At about 18 km, the longest walk or hike we went on during this year's May holiday was a lot shorter than the 30+-kilometer walk of last year. It took us to a place I first visited in June 2016, a few months after O.K. and I got to know each other. You can read about it here. It was also our first hike in 2020, and I could have sworn we've been back once more since then, but there was no entry about it in my diary and nothing on my blog, so I must have dreamt it!
Anyway, there we were on Wednesday, the 12th of May, starting from the same parking space O.K. likes to use for this particular walk.
The weather was no surprise and no different from what most of the previous few weeks had been like, a fast-changing mix of clouds and sunrays, with the odd shower to be expected (but not reaching us this time).
Even if it is not very steep, the long uphill stretch (5.5 km) from the parking lot to the tower (Moosturm) had me wanting a rest before climbing the steep spiral staircase inside the tower.
As it was a weekday, we met few other people along the way, and there was nobody around the tower when we arrived on top of the hill, giving us free choice of where we wanted to unpack our sandwiches. We chose the shelter you can see to the left in this top-down view from the tower.
The clouds made for some interesting shadow-and-light effects on the landscape around us. As before, my mobile phone thought we were in France and sent me a message "Welcome to France", when in fact it is about 25 km from there to the border.
Our next stop was the monument for storm Lothar. It is always a popular spot for cyclists and walkers, and today was no exception with a few small groups and single hikers there.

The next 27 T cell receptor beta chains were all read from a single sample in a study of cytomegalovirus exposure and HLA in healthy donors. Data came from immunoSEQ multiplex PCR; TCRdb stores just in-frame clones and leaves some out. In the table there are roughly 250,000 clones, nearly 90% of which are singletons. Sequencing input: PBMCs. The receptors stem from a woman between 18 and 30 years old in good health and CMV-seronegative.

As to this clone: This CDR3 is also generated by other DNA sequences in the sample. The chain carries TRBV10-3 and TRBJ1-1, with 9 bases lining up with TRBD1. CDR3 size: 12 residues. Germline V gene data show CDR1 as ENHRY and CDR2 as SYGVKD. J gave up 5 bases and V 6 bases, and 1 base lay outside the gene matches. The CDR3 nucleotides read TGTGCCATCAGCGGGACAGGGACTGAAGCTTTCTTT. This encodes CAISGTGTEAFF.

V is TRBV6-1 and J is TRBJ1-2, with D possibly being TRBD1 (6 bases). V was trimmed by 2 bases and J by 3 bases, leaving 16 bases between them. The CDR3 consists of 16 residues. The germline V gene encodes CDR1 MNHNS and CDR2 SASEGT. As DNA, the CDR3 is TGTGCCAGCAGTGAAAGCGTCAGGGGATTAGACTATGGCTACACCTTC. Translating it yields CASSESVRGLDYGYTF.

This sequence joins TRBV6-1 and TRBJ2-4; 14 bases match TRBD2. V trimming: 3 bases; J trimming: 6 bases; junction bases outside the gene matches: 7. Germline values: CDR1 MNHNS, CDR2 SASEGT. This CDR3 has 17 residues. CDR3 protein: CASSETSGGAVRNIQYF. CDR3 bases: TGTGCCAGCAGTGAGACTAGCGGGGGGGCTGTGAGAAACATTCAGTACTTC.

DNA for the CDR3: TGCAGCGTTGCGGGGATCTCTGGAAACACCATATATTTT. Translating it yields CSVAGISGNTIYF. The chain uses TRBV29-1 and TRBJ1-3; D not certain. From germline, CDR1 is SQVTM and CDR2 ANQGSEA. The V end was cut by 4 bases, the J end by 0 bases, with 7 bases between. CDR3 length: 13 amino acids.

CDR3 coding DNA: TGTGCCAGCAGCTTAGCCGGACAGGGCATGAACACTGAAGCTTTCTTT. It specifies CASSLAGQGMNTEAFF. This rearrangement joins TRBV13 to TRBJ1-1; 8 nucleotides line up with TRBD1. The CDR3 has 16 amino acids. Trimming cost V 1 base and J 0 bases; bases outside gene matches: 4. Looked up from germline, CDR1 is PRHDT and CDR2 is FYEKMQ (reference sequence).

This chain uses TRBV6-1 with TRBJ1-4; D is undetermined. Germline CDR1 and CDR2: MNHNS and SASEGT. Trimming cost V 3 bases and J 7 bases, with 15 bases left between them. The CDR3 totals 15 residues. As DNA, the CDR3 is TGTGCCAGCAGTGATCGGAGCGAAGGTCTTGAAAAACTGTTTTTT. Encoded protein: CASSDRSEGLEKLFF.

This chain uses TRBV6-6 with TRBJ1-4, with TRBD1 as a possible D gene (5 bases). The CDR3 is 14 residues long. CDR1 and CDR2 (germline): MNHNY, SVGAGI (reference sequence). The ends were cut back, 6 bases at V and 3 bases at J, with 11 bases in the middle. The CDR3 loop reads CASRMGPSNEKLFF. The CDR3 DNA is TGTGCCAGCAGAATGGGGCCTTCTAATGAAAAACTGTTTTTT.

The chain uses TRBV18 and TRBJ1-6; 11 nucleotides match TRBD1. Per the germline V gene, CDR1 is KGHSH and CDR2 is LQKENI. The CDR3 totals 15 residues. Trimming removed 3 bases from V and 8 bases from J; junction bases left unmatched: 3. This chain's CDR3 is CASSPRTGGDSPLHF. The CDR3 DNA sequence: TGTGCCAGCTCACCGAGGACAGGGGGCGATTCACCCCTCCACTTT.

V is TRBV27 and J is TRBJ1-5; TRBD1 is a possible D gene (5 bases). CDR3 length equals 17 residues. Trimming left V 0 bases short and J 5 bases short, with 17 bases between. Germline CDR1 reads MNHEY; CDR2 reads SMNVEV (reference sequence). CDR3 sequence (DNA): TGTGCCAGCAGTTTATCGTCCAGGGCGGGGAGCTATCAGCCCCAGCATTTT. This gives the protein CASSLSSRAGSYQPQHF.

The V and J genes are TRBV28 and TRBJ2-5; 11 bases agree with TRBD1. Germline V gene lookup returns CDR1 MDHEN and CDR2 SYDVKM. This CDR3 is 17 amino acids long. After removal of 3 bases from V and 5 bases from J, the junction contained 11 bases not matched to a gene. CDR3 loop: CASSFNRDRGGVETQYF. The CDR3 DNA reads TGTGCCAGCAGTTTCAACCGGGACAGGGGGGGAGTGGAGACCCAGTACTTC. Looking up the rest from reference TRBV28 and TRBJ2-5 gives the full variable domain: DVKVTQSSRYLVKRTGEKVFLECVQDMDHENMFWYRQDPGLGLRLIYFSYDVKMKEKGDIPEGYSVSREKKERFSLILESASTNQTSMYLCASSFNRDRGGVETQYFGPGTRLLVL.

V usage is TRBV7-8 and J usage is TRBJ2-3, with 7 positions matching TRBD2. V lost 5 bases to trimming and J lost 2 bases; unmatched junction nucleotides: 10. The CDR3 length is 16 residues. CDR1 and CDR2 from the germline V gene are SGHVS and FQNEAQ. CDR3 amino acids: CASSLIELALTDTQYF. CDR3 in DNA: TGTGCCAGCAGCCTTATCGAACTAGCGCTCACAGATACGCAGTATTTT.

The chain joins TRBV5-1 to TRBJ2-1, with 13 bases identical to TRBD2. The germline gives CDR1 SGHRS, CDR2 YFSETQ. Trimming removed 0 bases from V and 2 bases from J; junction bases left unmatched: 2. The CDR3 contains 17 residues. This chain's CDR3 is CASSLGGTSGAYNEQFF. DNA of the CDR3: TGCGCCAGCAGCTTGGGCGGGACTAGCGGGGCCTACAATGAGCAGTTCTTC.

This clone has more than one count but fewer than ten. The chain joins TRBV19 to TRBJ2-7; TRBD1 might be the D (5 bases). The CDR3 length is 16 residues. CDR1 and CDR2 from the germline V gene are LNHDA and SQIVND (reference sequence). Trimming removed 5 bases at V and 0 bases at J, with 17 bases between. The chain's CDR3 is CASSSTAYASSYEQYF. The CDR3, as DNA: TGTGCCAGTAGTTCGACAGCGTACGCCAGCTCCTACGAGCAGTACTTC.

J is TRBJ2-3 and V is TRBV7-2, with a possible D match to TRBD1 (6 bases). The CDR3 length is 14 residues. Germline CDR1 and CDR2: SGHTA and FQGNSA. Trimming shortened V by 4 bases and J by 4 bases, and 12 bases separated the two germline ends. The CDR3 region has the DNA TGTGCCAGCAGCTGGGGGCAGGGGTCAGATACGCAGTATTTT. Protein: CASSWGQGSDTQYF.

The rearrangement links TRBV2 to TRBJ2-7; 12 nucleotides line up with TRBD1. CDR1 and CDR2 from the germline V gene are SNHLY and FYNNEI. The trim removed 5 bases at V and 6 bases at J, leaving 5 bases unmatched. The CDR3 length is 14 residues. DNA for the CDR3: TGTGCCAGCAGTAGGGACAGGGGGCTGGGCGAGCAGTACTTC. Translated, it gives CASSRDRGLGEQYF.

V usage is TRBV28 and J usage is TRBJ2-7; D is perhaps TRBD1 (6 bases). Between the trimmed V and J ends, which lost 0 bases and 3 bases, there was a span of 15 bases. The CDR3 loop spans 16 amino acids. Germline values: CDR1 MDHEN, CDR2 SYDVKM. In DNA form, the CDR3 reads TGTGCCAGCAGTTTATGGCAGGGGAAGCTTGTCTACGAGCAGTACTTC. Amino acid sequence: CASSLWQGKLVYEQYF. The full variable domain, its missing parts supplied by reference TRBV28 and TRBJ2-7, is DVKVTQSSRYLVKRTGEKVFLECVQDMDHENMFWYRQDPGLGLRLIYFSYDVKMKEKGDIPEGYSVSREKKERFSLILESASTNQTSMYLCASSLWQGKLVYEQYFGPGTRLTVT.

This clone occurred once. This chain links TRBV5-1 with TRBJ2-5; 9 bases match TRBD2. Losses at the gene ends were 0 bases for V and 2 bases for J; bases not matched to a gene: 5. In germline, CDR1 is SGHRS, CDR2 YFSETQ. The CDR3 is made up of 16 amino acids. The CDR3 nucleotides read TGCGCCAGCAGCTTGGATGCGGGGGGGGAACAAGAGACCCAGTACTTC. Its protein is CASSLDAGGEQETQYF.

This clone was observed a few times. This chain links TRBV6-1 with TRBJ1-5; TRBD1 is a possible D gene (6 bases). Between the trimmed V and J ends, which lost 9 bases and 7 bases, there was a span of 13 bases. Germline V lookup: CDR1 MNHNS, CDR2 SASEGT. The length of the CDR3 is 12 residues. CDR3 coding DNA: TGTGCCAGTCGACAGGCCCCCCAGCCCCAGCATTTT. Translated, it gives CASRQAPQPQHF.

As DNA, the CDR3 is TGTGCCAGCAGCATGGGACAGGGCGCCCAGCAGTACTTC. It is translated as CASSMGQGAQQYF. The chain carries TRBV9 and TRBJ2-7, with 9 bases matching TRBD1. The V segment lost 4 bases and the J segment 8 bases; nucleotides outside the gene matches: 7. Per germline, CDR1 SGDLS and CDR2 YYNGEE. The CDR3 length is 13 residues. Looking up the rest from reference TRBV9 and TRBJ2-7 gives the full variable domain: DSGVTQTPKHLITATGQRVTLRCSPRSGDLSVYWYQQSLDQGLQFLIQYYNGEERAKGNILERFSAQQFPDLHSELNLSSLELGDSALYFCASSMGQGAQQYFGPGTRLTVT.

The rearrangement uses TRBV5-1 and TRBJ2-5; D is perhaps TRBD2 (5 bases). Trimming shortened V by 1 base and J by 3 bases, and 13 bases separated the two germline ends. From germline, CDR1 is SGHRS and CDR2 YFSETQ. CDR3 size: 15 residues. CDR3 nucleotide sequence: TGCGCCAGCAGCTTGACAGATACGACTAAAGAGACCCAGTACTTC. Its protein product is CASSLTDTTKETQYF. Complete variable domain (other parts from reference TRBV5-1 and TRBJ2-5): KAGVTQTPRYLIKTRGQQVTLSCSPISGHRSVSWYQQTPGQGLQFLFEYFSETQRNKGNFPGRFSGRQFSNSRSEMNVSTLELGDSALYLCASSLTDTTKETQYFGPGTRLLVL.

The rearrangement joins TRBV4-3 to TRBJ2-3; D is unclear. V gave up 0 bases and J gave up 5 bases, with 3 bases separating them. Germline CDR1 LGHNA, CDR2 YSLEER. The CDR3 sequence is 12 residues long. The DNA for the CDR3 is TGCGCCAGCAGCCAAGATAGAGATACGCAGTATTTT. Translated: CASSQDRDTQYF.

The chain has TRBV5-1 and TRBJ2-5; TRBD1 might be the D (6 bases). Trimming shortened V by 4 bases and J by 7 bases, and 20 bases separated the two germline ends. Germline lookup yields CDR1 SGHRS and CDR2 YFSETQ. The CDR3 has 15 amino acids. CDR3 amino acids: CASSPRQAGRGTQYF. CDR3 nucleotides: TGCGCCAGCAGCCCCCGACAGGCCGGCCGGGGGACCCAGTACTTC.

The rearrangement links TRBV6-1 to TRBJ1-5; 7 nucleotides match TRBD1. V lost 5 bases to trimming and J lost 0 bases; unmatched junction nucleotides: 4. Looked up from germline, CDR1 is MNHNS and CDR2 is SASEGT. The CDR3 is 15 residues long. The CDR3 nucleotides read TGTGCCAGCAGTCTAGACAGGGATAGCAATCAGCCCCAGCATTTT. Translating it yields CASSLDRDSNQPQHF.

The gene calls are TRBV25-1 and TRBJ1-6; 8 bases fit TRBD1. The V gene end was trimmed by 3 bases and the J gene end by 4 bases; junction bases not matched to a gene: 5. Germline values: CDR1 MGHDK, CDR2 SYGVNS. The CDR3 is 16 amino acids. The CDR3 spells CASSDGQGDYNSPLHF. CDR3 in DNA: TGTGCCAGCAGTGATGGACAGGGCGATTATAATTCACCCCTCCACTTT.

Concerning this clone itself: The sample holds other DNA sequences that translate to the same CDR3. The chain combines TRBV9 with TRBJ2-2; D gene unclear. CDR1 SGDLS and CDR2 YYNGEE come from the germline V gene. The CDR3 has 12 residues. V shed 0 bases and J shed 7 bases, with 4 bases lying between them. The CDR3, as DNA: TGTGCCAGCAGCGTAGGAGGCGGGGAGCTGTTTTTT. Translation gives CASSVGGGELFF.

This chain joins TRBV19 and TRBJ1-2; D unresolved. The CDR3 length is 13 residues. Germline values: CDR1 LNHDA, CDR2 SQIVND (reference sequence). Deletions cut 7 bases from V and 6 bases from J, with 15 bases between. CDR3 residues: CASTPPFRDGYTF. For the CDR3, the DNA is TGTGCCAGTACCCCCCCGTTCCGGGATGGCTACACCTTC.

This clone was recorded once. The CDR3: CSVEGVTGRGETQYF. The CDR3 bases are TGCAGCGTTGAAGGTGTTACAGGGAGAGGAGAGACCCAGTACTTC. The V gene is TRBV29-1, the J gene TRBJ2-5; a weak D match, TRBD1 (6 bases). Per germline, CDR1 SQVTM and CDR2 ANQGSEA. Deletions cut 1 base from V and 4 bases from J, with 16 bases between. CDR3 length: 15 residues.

We decided on a different route back to the car, walking past a place with a shelter called Hilseneck (sometimes spelled Hylseneck) and the Kornebene, a guest house run by the Friends of Nature, a Germany-wide association. Of course, like all other places, both houses were shut. It felt strange walking around them, the atmosphere was a mix of feeling abandoned and anticipating their re-opening.
The "Ebener Weg", literally "flat (or even) path", was really that - very comfortable to walk, but seemingly never ending. Every time we expected to find the Kornebene around the next bend, another stretch followed - I didn't mind the length, but admittedly, it was still nice to get back to the car eventually.
After coffee and a brief rest at home, we paid a quick visit to a friend to hand over his birthday present. For our evening meal, we had delicious pasta with arrabiata sauce and pesto, both very nice. There was only one day left to our holiday together, as O.K. was working on Friday and I was going home that day.